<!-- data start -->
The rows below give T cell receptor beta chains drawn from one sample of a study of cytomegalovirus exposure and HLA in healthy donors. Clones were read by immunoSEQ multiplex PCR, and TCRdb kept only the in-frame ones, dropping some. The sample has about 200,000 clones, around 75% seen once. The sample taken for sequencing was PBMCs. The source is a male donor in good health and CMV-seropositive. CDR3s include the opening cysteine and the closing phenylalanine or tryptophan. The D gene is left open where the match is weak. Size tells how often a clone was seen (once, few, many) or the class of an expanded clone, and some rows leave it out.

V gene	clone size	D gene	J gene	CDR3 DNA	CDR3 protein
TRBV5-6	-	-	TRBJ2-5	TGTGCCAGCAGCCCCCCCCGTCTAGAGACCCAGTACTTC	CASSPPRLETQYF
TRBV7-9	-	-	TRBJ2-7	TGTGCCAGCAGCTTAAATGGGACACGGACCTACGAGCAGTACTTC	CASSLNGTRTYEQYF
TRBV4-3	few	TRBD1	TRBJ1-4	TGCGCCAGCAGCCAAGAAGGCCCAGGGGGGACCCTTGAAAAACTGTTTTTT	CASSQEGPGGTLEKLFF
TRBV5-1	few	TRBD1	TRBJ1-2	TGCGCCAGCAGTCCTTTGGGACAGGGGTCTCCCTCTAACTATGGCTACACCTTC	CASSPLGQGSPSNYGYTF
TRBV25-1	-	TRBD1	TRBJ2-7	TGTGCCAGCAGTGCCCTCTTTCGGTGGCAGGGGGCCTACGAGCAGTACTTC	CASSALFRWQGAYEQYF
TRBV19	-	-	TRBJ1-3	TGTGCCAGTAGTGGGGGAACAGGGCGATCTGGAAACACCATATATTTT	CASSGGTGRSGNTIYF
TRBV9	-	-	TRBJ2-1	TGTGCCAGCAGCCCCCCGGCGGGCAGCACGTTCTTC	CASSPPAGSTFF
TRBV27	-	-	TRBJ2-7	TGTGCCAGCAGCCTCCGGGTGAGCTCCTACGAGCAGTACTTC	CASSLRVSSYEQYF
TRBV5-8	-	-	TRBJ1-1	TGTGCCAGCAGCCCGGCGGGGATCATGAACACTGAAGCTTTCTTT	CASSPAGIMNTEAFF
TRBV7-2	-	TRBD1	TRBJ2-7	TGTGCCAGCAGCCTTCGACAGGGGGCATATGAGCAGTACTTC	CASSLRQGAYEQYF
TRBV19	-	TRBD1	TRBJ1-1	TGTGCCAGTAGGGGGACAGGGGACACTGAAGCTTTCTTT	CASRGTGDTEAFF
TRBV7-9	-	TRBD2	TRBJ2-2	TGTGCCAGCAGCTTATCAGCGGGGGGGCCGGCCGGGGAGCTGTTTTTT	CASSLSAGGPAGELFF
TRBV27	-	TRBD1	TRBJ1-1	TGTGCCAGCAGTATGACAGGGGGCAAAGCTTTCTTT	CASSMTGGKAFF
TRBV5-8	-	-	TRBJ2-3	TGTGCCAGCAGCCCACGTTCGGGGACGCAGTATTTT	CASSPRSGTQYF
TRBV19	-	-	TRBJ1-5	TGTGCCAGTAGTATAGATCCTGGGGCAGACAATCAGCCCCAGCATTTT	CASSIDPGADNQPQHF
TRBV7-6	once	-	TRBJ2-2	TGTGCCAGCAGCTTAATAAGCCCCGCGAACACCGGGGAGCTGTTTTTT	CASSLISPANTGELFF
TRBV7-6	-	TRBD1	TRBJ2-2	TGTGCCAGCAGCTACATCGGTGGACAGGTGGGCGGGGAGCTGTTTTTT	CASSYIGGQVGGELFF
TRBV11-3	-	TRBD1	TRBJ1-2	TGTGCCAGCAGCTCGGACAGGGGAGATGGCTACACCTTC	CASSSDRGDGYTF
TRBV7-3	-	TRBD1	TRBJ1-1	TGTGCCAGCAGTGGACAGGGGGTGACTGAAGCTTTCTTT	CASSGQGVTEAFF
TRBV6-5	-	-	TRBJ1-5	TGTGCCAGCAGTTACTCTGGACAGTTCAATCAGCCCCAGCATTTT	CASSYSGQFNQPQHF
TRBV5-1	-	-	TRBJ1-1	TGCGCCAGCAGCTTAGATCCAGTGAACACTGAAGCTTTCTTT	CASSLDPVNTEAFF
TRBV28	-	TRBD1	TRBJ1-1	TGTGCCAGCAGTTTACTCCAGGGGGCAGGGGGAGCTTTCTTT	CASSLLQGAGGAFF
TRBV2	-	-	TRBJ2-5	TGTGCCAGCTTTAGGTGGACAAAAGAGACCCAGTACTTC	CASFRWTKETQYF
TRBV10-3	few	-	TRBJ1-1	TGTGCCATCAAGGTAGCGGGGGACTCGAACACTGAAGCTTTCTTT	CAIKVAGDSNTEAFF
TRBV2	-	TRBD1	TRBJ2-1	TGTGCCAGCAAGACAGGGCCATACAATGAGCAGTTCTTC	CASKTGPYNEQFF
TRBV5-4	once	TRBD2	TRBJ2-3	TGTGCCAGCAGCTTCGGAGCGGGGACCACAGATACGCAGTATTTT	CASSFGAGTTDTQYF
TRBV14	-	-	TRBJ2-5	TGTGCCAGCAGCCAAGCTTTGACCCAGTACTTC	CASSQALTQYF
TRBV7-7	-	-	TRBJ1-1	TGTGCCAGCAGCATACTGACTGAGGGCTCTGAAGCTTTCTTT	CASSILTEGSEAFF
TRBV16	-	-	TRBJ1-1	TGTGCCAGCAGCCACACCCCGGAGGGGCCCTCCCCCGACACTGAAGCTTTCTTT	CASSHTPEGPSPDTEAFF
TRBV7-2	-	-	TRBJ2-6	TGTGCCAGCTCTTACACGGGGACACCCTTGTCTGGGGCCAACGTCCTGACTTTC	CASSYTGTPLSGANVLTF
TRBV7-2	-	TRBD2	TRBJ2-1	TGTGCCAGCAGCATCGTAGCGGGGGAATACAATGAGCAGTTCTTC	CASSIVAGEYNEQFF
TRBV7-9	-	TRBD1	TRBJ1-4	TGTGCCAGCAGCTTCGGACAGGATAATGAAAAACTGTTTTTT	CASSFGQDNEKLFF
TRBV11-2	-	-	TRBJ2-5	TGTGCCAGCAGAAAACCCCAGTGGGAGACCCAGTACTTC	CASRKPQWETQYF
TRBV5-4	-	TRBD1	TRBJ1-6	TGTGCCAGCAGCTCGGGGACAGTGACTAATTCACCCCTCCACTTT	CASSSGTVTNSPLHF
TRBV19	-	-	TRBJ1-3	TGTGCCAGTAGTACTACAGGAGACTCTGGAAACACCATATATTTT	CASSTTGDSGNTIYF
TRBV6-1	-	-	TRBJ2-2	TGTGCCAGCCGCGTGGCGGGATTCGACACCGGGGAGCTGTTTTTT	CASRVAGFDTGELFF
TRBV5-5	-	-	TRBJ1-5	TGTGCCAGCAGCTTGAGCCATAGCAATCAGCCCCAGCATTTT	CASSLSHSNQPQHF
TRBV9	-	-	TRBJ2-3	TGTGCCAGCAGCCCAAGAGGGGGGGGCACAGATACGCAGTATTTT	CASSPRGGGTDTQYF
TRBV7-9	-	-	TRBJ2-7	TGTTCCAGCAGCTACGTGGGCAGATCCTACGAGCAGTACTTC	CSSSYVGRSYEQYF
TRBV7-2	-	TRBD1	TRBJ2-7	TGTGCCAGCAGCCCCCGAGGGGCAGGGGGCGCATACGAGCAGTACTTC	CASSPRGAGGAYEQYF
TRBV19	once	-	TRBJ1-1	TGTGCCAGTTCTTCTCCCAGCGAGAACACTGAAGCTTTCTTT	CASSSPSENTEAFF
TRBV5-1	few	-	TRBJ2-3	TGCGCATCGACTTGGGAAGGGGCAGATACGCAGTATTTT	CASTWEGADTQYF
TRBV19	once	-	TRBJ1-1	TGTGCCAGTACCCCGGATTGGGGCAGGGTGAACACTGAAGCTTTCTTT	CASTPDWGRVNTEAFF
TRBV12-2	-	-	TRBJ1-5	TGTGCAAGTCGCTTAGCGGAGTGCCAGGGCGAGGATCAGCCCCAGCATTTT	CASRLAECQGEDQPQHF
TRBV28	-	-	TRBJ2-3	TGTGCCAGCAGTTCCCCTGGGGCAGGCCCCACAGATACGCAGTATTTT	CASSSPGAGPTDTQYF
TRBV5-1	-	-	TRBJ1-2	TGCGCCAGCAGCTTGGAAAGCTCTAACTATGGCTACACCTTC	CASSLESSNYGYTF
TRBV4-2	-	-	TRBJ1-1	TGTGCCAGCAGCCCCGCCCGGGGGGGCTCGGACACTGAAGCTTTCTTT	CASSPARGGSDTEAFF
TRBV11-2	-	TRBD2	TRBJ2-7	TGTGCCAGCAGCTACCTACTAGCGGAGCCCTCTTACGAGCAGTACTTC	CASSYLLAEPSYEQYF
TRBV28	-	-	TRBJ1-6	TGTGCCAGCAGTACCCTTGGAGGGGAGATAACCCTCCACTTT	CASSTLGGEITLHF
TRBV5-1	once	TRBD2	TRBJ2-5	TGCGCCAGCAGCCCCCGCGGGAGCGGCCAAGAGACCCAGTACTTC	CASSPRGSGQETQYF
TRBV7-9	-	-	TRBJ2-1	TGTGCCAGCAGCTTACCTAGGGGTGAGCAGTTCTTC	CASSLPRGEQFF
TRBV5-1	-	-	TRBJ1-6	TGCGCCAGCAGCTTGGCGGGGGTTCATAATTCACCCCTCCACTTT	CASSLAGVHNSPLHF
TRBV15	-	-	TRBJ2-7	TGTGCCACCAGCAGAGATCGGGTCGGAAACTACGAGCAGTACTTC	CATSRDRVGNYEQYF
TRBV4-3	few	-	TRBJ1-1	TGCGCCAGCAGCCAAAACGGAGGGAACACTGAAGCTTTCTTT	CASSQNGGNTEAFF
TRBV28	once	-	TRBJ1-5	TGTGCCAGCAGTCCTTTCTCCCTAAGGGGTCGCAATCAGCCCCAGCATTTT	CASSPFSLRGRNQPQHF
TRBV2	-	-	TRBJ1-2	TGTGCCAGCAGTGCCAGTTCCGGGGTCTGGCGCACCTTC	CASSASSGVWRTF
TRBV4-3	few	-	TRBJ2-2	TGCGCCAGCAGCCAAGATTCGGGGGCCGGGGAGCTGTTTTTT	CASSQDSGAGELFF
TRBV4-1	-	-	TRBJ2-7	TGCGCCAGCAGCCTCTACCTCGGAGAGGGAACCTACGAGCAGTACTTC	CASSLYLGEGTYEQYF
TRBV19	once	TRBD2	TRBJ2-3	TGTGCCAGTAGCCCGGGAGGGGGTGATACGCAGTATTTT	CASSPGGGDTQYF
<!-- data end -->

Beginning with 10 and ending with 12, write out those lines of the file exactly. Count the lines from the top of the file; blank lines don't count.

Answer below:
TRBV27	-	-	TRBJ2-7	TGTGCCAGCAGCCTCCGGGTGAGCTCCTACGAGCAGTACTTC	CASSLRVSSYEQYF
TRBV5-8	-	-	TRBJ1-1	TGTGCCAGCAGCCCGGCGGGGATCATGAACACTGAAGCTTTCTTT	CASSPAGIMNTEAFF
TRBV7-2	-	TRBD1	TRBJ2-7	TGTGCCAGCAGCCTTCGACAGGGGGCATATGAGCAGTACTTC	CASSLRQGAYEQYF